My New Kentucky Home

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Hot and motionless in Kentucky tonight, the scent of horses in the air. It is so still here that even smells move in slow motion, hanging around longer than you might expect without a puff of wind to blow them away. It’s a perfect night for horses to be out, picking the Bluegrass under the long, perfectly tiered rail fences, or lilting under the American beech and fringetrees. I think I died and went to heaven when I arrived here last week. It will be so hard to leave.

I came to Lexington, Kentucky, on the trail of Shannon, the same reason I had found myself in LA. Between December 1948 and May 1955, Shannon had stood stallion duties at Spendthrift Farm, alongside Bernborough and Alibhai. To say that Spendthrift is some sort of magnificence is just simple talk. The place is a sanctum of rural peace, a stunning hamlet tucked into rolling vales and tattooed with long, weaving fences. To the casual ear it is quiet. Listen harder, though, and Spendthrift is deafening with crickets and bird life. It is the kind of place you might read about in children’s stories, like Watership Downs, or The Folk of the Faraway Tree.

There is next to no evidence that either Shannon or Bernborough were ever here. Few people remember their names. At Spendthrift, neither horse has a headstone or marked grave recording where they were buried. The wall of fame in the stallion barn, in the very building (pictured below) where both horses were housed, recognises neither of them. The criteria to be up there, Spendthrift’s Des Dempsey tells me, is to be a classic winner, or the sire of a classic winner. That both Shannon and Bernborough are Hall of Fame horses (one an inaugural inductee) counts for little here. It made me sad, really sad actually, and a little more impatient for the release of Shannon’s book.

A stroll around Spendthrift is like a who’s who of Bluegrass history. There is the sculpture of Nashua with Clem Brooks, and the massive, newish (1950s) stallion barn that was built to house the horse. (The insurance companies, so Dempsey tells me, wouldn’t insure the uber valuable sire if he was housed in the old quarters, so up the new one went.) It is immaculate, like everything here. There are the headstones of some incredible horses from our past... Majestic Prince, Gallant Man. Dark Star was here, as was Jet Pilot, Seattle Slew, Foolish Pleasure, Tudor Minstrel, Swaps, Raise A Native, Never Bend. Need I go on (because I can)?

I’ve spent days on the roads around Kentucky, breathing in the surrounds of Lexington, Versailles (pronounced Ver-sales here), Keeneland and Churchill Downs. I’ve looked at the grand, old homes dotting the downtown suburbs with their broad front porches and pillars, American flags on every second lawn. Around the lanes that wind through the Bluegrass, off I went with the rental car (I have this wrong side of the road thing down now). I greeted the gates and dry-stone walls of Vinery, Stonestreet, Ashford (second pic), WinStar, Calumet (first pic) and Gainesway. I know, now, what the Iron Pike and Paris Pike roads look like, how the red roofs of Calumet sit into the hills, how the trees fall over the roadways like they do in Ireland.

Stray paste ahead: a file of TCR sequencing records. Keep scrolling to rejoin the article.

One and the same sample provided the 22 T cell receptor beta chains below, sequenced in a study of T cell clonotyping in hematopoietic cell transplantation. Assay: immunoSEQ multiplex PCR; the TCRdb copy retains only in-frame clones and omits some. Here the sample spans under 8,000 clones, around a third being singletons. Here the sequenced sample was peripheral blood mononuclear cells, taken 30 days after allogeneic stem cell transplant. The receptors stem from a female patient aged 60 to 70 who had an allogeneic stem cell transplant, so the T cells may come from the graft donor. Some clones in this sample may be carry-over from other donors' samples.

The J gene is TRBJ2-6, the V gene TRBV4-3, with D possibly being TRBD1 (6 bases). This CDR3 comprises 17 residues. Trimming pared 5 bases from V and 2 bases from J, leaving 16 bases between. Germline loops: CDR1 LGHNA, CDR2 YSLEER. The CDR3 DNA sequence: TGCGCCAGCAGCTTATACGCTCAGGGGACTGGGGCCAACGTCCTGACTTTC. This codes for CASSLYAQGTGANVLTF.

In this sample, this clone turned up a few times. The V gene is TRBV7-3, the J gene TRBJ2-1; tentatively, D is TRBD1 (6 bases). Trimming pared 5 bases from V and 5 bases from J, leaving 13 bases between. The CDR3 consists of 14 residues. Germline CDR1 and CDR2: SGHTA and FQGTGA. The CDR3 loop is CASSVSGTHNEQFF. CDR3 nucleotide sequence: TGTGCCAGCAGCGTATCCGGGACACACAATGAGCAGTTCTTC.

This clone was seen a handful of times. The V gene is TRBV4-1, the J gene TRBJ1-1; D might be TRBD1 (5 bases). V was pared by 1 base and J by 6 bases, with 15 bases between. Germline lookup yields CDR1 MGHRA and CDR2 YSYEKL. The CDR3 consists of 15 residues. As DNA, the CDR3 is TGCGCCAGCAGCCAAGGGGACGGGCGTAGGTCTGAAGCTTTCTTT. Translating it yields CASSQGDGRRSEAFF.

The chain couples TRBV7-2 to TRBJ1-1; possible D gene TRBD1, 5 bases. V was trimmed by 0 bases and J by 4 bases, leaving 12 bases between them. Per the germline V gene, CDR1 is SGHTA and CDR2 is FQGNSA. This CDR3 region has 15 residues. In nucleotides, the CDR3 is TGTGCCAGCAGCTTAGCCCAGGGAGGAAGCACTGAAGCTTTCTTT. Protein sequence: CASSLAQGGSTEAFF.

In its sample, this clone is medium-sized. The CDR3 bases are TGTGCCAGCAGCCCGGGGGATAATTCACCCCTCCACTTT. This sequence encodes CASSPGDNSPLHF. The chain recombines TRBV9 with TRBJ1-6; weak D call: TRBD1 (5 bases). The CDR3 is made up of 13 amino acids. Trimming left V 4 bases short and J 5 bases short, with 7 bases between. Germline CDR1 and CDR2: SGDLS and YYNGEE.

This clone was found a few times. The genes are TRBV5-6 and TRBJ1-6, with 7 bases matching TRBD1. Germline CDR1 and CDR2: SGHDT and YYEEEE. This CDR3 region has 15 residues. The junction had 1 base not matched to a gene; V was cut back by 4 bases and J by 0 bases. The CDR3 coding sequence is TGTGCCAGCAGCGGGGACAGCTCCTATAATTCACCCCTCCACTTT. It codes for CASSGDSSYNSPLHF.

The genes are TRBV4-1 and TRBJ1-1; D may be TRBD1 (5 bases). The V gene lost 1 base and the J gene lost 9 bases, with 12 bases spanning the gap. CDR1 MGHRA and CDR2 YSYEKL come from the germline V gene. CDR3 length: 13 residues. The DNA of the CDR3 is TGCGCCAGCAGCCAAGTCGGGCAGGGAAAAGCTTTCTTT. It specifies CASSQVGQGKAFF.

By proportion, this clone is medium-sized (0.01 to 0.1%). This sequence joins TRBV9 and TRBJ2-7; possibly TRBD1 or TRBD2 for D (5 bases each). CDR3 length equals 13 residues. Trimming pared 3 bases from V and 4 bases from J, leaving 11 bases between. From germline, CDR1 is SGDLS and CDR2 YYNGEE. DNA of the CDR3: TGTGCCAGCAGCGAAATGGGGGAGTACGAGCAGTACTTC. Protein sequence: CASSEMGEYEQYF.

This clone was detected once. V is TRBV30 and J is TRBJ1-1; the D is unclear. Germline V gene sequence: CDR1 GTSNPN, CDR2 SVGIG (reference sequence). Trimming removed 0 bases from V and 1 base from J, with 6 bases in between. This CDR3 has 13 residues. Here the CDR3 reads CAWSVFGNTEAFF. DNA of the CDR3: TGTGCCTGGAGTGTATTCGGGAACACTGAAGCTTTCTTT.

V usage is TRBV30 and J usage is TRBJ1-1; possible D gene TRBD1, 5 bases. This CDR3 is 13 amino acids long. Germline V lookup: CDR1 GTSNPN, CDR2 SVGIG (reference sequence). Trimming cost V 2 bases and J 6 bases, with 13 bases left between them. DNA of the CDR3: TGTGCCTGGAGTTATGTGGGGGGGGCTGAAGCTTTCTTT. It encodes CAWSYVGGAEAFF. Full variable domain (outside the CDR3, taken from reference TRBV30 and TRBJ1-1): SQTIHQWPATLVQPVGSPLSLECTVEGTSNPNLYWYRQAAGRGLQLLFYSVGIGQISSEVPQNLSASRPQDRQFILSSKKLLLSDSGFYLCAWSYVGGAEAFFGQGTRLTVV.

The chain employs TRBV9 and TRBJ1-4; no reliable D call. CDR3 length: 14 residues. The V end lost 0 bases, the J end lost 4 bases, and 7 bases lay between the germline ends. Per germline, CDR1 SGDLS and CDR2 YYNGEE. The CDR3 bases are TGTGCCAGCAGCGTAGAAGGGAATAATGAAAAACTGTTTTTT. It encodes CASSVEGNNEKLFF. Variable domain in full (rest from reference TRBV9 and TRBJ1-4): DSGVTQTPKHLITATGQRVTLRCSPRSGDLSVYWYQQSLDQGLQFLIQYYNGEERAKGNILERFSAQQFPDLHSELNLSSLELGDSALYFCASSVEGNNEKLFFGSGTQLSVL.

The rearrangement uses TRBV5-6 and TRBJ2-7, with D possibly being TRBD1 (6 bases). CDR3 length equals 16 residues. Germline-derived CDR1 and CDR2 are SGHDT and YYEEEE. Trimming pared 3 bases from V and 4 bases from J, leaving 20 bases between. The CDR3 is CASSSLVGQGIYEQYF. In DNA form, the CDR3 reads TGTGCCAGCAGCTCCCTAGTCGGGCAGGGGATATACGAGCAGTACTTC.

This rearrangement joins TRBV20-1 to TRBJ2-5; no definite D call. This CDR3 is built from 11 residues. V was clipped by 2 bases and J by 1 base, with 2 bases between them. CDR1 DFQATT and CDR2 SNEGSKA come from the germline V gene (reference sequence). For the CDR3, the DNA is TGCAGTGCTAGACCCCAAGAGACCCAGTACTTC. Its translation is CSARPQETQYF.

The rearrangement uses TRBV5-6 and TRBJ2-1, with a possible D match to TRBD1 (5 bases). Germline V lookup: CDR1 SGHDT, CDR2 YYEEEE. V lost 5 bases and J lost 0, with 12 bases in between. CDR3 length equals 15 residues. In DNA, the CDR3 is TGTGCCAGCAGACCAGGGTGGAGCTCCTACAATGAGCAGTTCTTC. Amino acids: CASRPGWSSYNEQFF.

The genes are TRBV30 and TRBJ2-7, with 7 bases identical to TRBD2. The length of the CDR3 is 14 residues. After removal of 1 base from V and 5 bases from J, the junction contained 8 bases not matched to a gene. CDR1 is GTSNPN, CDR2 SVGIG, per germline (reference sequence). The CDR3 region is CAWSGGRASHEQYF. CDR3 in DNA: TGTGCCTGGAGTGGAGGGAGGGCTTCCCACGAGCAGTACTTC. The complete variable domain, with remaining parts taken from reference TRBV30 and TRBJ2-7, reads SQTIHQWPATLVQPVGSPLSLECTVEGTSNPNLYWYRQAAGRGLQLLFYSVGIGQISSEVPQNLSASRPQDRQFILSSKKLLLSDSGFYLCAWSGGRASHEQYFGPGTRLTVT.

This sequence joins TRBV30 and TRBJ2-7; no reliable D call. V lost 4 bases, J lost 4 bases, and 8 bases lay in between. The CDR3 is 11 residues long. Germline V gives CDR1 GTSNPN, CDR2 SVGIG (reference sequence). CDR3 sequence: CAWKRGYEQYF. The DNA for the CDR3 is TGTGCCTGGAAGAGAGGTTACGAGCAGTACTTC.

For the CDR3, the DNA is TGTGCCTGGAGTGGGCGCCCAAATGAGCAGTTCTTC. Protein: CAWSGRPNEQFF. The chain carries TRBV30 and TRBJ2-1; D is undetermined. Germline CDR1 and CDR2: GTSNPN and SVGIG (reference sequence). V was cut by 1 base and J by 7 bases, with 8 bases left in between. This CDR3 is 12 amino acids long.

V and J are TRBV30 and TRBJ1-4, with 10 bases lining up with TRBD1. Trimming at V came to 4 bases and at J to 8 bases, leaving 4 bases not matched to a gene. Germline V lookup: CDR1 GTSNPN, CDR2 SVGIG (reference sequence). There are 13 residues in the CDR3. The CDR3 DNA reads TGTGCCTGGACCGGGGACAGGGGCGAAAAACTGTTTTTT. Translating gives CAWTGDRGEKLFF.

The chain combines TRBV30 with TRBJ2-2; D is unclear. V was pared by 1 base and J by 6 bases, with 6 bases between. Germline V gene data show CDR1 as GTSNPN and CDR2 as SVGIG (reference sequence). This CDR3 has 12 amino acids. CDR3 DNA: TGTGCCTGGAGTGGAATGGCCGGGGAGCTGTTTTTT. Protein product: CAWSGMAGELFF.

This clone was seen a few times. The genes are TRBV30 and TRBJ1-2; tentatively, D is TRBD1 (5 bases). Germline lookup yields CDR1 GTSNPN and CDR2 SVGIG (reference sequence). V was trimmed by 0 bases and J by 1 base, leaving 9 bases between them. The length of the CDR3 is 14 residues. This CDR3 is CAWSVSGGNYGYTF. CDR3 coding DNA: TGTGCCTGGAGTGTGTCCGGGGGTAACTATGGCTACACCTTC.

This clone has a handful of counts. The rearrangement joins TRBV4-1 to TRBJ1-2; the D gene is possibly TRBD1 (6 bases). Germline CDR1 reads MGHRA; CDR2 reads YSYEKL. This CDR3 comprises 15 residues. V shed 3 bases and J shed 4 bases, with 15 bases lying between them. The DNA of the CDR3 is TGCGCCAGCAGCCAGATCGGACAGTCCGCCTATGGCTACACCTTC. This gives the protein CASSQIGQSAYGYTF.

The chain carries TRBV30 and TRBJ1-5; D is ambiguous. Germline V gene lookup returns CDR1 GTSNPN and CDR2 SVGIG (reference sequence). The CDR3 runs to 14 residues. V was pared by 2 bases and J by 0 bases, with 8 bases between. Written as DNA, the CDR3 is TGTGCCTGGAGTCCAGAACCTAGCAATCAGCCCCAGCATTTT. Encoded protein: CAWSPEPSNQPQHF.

Starstruck, I was, not a human in sight.

Horse people should see this place, more than they should see the Hunter Valley or Kildare. The Bluegrass turns over more cash than any other breeding hotspot in the world (the Hunter is second), and if you trickle back through time you will find Northern Dancer’s ghost here, Mr Prospector’s too, and Man O’War’s. But it’s not just the dollars and dimes of the game. Here, where beauty is so drippingly obvious, where nature is sculptured yet natural and overwhelmingly beautiful, it is impossible not to be rolled away by the charm.

When I close my eyes now, I have a picture of what it was like for Shannon here in 1949. I’ve been trying hard to see him in fields and pastures, knee-high in grazing, or in the stallion barn at Spendthrift, sidling past Bernborough. I know, now, what the air felt like on a stale, steaming night in August, and when the sky was clogged with storm clouds, just a slight suggestion of tornadoes. Yes, it will be terrible to leave, like picking open stitches. I might have to invent an excuse to return when the snow has settled on it and the nights are stiff and brittle. Still magnificent, I bet.